Ah, here’s an old one.
Mario Paint was released in 1992 for the Super Nintendo. I got the game with my Super Nintendo as a Christmas gift when I was in 2nd grade. Video games were my thing, but I didn’t have very many of them, so I played the ones that I did have perhaps a little bit too much.
Let’s take a look at the Mario Paint canvas.
The very bottom right icon is a general flip tool that allows you to mirror the contents of something horizontally, vertically, or both. Just click the icon to cycle through the different choices:
One time when I was playing, I noticed four additional options that allow for the same mirrors to be used, but at a 90-degree rotation.
After resetting the game once, these extra options were gone. What happened to enable these extra options? I never saw them again. I did keep an eye out for hints from other places for some sort of code that allowed them to be used. Even after the rise of the Internet, I would check online from time to time to see if anyone else had found a way to do this or at least wondered about it. I was quite sure that I didn’t imagine it, and surely someone else had noticed this before. Alas, nothing.
Today, this came to my mind again so I did a little more Googling. I ran across a thread that has been sitting around since 2010. Someone found these rotation options buried in the code and could switch them on by setting a specific value in memory. Then someone else found out what you have to do to enable them without a hack. (Then someone else posted two years later, who was just like me and had run across this long ago a single time but never found out how.)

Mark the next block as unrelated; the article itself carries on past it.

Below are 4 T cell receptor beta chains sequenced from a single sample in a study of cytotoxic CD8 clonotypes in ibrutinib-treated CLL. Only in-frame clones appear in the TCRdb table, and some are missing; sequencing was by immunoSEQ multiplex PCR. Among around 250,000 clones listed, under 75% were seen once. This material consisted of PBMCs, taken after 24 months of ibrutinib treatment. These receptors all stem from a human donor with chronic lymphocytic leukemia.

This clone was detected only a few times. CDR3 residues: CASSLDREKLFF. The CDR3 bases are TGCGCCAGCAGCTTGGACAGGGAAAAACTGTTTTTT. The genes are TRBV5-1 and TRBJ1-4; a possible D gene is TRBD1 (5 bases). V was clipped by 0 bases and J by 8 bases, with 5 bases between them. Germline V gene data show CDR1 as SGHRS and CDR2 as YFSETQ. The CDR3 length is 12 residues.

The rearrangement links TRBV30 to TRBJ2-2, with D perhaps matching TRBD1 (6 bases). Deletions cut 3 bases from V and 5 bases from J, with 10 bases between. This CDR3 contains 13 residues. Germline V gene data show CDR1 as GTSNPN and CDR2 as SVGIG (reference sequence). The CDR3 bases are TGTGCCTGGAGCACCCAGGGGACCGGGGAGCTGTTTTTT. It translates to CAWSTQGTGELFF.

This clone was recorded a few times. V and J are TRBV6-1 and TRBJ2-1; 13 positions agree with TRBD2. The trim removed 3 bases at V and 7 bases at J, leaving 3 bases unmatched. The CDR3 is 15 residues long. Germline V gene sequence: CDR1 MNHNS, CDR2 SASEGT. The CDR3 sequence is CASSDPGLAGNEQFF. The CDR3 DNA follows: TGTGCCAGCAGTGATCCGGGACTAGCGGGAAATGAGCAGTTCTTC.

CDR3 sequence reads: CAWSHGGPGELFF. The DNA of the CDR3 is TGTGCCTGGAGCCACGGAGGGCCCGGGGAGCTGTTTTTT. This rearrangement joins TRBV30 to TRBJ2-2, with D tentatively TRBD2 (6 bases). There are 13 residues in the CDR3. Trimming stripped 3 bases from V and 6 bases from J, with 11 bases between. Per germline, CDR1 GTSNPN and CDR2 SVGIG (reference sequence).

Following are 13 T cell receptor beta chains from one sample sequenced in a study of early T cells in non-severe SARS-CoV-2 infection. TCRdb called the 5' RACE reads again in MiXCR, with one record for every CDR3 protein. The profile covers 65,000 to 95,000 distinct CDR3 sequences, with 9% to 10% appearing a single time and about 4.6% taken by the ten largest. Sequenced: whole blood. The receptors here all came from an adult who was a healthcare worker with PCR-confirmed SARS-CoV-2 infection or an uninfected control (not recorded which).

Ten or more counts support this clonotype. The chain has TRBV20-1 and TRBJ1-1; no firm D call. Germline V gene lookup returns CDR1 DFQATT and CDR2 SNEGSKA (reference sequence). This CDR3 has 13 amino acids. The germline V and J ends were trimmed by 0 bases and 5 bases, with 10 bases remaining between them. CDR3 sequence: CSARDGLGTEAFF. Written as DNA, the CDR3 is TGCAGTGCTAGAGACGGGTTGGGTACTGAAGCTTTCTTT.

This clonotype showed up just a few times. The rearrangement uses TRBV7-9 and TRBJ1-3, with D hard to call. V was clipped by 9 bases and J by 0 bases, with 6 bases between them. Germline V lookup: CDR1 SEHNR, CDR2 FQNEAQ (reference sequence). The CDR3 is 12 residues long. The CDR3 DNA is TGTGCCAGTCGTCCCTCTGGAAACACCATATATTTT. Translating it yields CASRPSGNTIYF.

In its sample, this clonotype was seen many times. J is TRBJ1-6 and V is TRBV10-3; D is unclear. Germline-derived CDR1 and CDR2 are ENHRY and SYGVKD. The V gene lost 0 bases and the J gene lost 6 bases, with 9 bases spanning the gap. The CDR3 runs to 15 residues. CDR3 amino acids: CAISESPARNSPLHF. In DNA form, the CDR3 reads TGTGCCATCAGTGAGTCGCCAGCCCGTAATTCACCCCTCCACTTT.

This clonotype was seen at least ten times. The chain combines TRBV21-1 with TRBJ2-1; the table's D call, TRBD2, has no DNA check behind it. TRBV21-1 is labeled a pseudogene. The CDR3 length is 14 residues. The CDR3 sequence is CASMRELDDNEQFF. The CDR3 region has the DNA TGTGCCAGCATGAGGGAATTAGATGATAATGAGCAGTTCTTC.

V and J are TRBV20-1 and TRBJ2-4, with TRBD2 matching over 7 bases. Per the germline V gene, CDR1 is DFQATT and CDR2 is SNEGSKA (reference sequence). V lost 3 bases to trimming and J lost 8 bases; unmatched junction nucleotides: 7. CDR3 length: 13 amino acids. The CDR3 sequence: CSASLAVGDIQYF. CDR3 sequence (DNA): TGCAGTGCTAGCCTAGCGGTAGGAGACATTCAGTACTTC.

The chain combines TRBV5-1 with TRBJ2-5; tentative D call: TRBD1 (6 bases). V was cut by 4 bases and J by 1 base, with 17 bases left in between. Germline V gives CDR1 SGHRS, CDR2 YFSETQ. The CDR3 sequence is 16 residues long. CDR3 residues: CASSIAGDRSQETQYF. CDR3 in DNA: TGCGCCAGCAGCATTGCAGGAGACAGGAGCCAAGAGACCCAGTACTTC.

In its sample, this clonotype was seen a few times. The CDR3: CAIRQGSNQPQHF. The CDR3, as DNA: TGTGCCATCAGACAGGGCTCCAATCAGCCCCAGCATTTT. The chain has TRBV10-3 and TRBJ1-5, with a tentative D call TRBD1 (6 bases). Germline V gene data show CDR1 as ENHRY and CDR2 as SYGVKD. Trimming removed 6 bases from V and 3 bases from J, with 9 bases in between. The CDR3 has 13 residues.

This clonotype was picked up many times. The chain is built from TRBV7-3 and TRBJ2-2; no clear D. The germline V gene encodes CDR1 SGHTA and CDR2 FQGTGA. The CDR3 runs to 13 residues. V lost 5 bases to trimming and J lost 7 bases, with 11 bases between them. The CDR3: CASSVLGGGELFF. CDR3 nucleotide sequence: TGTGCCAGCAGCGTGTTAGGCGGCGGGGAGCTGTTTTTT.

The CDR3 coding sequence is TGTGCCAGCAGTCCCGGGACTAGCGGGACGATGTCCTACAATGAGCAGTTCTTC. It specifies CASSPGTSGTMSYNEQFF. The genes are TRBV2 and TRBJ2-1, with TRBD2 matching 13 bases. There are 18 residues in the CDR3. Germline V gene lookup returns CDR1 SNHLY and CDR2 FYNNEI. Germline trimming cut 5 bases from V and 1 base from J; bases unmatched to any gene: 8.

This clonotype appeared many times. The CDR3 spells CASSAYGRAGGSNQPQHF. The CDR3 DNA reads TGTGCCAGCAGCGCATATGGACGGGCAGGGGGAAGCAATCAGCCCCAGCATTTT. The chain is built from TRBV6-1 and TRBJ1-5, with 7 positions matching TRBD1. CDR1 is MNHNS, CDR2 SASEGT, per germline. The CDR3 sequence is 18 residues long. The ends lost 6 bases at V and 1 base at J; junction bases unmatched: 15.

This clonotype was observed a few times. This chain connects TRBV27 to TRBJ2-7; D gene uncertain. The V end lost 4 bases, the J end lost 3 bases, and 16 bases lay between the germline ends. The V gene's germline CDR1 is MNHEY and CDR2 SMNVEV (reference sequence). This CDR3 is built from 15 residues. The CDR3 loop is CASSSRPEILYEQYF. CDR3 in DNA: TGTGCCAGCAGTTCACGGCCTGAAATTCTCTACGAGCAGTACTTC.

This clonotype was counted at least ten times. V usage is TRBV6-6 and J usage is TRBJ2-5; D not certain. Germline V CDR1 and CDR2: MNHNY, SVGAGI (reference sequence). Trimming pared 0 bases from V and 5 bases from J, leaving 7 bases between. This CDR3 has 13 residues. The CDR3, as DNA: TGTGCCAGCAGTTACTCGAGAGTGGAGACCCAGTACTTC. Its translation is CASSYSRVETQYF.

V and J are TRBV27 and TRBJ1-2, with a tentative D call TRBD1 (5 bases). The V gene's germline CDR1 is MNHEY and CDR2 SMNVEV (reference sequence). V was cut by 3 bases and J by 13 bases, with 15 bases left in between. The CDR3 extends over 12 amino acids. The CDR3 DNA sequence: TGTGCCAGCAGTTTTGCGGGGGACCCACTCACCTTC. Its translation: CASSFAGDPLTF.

Here’s how to make it work. When you start Mario Paint, you’re taken to the title screen. Each letter in the title causes a clever animation or effect to play. Clicking on the “N” causes the credits to roll.
Wait until Noriaki Teramoto’s name appears (it is the second credit), then hold down the right mouse button and left-click on the “N” again to stop the credits. Then click on Mario to start the game as usual. Ta da! The rotation options mentioned above are revealed.
Easy, yet well hidden. Very clever, Noriaki Teramoto. I must have done this by accident one time, back in the day.
This action also causes a few other things to happen. You can right-click anywhere on the canvas to activate the “undo” feature. Also, you can right-click in the stamp editor to sample a color.
A childhood mystery resolved, 20 years later. :-)